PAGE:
Course unit
COSMOLOGY
SCN1035989, A.A. 2017/18
Information concerning the students who enrolled in A.Y. 2017/18
ECTS: details
Type 
ScientificDisciplinary Sector 
Credits allocated 
Core courses 
FIS/05 
Astronomy and Astrophysics 
6.0 
Mode of delivery (when and how)
Period 
Second semester 
Year 
1st Year 
Teaching method 
frontal 
Organisation of didactics
Type of hours 
Credits 
Hours of teaching 
Hours of Individual study 
Shifts 
Lecture 
6.0 
48 
102.0 
No turn 
Start of activities 
26/02/2018 
End of activities 
01/06/2018 
Examination board
Examination board not defined
Prerequisites:

Fundamentals of Cosmology and Astrophysics 
Target skills and knowledge:

The goal of this lecture course is to make the students familiar with some of the most important research subjects of modern cosmology, as well as provifding them with some of the fundamental tools used to analyse and interpret cosmological data. 
Examination methods:

The exam of this course can be made in two alternative ways:
1. Oral interview on the main topics analyzed during the course.
2. (only for the students who attended the course) Short writtenm dissertation on a topic discussed during the course, to be agreed with the lecturer. The dissertation should contain a detailed of the chosen sunbject, based upon one or a few review articles (and or some cosmology textbook chapters).
The content of this dissertation, to be discussed with the professor is expected to show how much the student has
becokem acquainted with the main concepts presented in the lectures. 
Assessment criteria:

Ability of the student to elaborate on and make use of the subjects presented in the course. 
Course unit contents:

General introduction
• Derivation of the Friedmann eqs. from Einstein's eqs. (after a very synthetic introduction to the latter), assuming the RobertsonWalker lineelement.
The Cosmic Microwave Background (CMB) Radiation
• Boltzmann eq. and hydrogen recombination: beyond Saha equation
• The Boltzmann eq. in the perturbed universe: the photon distribution function
• The collision term
• Boltzmann eq. for photons in the linear approximation
• Boltzmann eq. for cold dark matter (CDM) in the linear approximation
• Boltzmann eq. for baryons in the linear approx.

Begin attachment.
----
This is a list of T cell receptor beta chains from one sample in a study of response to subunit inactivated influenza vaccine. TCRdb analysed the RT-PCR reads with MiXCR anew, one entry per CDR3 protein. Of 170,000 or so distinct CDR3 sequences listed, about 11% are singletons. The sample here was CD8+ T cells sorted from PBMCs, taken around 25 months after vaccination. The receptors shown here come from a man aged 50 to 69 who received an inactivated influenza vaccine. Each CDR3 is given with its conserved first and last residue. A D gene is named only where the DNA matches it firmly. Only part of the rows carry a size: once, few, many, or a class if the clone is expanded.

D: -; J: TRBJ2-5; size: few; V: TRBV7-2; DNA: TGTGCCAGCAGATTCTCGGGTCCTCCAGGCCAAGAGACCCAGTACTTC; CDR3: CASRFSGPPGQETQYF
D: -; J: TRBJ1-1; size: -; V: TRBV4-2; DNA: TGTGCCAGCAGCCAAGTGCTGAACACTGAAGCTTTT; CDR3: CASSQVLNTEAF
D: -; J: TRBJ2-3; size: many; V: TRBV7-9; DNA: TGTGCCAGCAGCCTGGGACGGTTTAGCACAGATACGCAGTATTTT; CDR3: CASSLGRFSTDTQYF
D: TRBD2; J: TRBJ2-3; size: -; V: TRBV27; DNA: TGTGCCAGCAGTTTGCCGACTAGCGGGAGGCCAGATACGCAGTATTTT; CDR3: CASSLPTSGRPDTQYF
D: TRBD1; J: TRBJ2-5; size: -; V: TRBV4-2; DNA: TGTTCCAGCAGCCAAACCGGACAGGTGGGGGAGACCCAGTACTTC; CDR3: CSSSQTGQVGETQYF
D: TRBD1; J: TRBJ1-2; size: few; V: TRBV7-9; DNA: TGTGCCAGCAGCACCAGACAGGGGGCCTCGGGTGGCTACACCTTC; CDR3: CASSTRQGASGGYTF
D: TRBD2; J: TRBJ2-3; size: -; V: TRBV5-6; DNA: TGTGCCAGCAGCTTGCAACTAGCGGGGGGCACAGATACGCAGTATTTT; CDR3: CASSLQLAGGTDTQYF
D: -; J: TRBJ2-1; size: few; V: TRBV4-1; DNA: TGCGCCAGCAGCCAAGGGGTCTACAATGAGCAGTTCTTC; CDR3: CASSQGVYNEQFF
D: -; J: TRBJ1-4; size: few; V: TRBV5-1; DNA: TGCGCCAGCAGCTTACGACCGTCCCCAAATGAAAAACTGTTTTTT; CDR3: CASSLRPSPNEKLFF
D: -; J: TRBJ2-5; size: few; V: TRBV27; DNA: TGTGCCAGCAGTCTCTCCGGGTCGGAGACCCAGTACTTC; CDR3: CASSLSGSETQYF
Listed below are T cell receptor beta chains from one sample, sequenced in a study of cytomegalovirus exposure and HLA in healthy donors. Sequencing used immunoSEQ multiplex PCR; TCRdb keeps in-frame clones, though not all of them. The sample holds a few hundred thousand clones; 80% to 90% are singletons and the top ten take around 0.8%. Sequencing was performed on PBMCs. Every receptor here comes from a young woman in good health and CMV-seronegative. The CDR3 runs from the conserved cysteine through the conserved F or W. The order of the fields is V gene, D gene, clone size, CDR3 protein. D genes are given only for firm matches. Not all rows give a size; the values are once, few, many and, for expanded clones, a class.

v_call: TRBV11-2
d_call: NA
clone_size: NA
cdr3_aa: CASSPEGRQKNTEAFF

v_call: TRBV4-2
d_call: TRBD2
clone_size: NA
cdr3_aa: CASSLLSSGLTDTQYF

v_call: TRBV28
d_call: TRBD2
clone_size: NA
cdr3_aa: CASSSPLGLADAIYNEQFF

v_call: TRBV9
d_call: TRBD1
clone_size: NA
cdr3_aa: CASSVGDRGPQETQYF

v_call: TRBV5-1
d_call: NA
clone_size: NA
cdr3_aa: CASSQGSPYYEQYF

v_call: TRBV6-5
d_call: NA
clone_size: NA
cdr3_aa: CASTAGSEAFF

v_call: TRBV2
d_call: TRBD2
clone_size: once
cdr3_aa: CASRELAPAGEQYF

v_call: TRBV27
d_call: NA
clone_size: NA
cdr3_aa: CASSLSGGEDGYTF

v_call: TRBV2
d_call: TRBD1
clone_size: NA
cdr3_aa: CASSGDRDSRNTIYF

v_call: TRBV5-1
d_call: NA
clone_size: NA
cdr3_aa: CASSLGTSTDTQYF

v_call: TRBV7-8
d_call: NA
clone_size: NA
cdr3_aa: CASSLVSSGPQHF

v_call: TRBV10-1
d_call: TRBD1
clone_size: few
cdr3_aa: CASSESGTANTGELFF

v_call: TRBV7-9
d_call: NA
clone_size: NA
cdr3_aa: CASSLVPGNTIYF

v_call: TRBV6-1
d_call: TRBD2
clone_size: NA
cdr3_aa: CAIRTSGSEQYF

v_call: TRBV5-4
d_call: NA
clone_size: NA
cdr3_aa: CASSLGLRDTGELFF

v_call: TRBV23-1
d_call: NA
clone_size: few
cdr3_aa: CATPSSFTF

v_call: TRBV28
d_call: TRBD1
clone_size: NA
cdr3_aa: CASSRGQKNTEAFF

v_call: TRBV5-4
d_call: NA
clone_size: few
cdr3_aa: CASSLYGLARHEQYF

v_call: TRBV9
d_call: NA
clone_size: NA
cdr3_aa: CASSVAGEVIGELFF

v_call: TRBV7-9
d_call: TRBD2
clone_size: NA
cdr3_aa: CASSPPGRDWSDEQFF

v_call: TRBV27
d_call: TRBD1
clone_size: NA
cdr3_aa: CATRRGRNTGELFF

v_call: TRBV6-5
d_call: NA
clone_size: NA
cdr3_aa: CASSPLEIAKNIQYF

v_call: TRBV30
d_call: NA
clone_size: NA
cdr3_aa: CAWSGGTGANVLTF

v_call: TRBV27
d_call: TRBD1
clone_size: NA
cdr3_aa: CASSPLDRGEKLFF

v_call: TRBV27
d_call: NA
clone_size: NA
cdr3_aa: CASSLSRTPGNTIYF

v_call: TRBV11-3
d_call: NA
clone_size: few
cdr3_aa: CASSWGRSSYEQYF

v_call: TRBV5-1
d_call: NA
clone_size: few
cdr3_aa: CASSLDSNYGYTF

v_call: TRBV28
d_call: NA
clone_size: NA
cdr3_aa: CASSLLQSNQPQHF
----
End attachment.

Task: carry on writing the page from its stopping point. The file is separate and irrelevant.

• Evolution eq. for the photon brightness function
• Linearly perturbed Einstein's equations (scalar modes)
• Initial conditions
• Superhorizon evolution
• Acoustic oscillations and tight coupling
• Freestreaming – role of the visibility function
• Evolution of gravitazional potential and Silk damping
• Temperature anisotropy multipoles
• Angular powerspectrum of the temperature anisotropy
• SachsWolfe effect
• Small angular scales: acoustic peaks and their dependence on cosmological parameters
The gravitational instability
• Gravitational instability in the expanding Universe
• Boltzmann eq. for a system of collisionless particles and the fluid limit
• The Zel’dovich approximation
• The adhesion approximation
• Solution of the 3D Burgers equation
Statistical methods in cosmology
• The ergodic and the “fair sample” hypotheses
• Npoint correlation functions
• Powerspectrum and WienerKhintchine theorem
• Lowpass filtering techniques
• Upcrossing regions and peaks of the density fluctuation field
• Gaussian and nonGaussian random fields
• The pathintegral approach to cosmological fluctuation fields 
Planned learning activities and teaching methods:

Classrooms, including some computer worked examples. 
Additional notes about suggested reading:

Professor's notes on esentially all the subjects covered during the course. 
Textbooks (and optional supplementary readings) 

Dodelson, S., Modern Cosmology. Amsterdam: Academic Press, 2003.

Coles P. and Lucchin F., Cosmology: The Origin and Evolution of Cosmic Structure. Chichester: Wiley and Sons, 2001.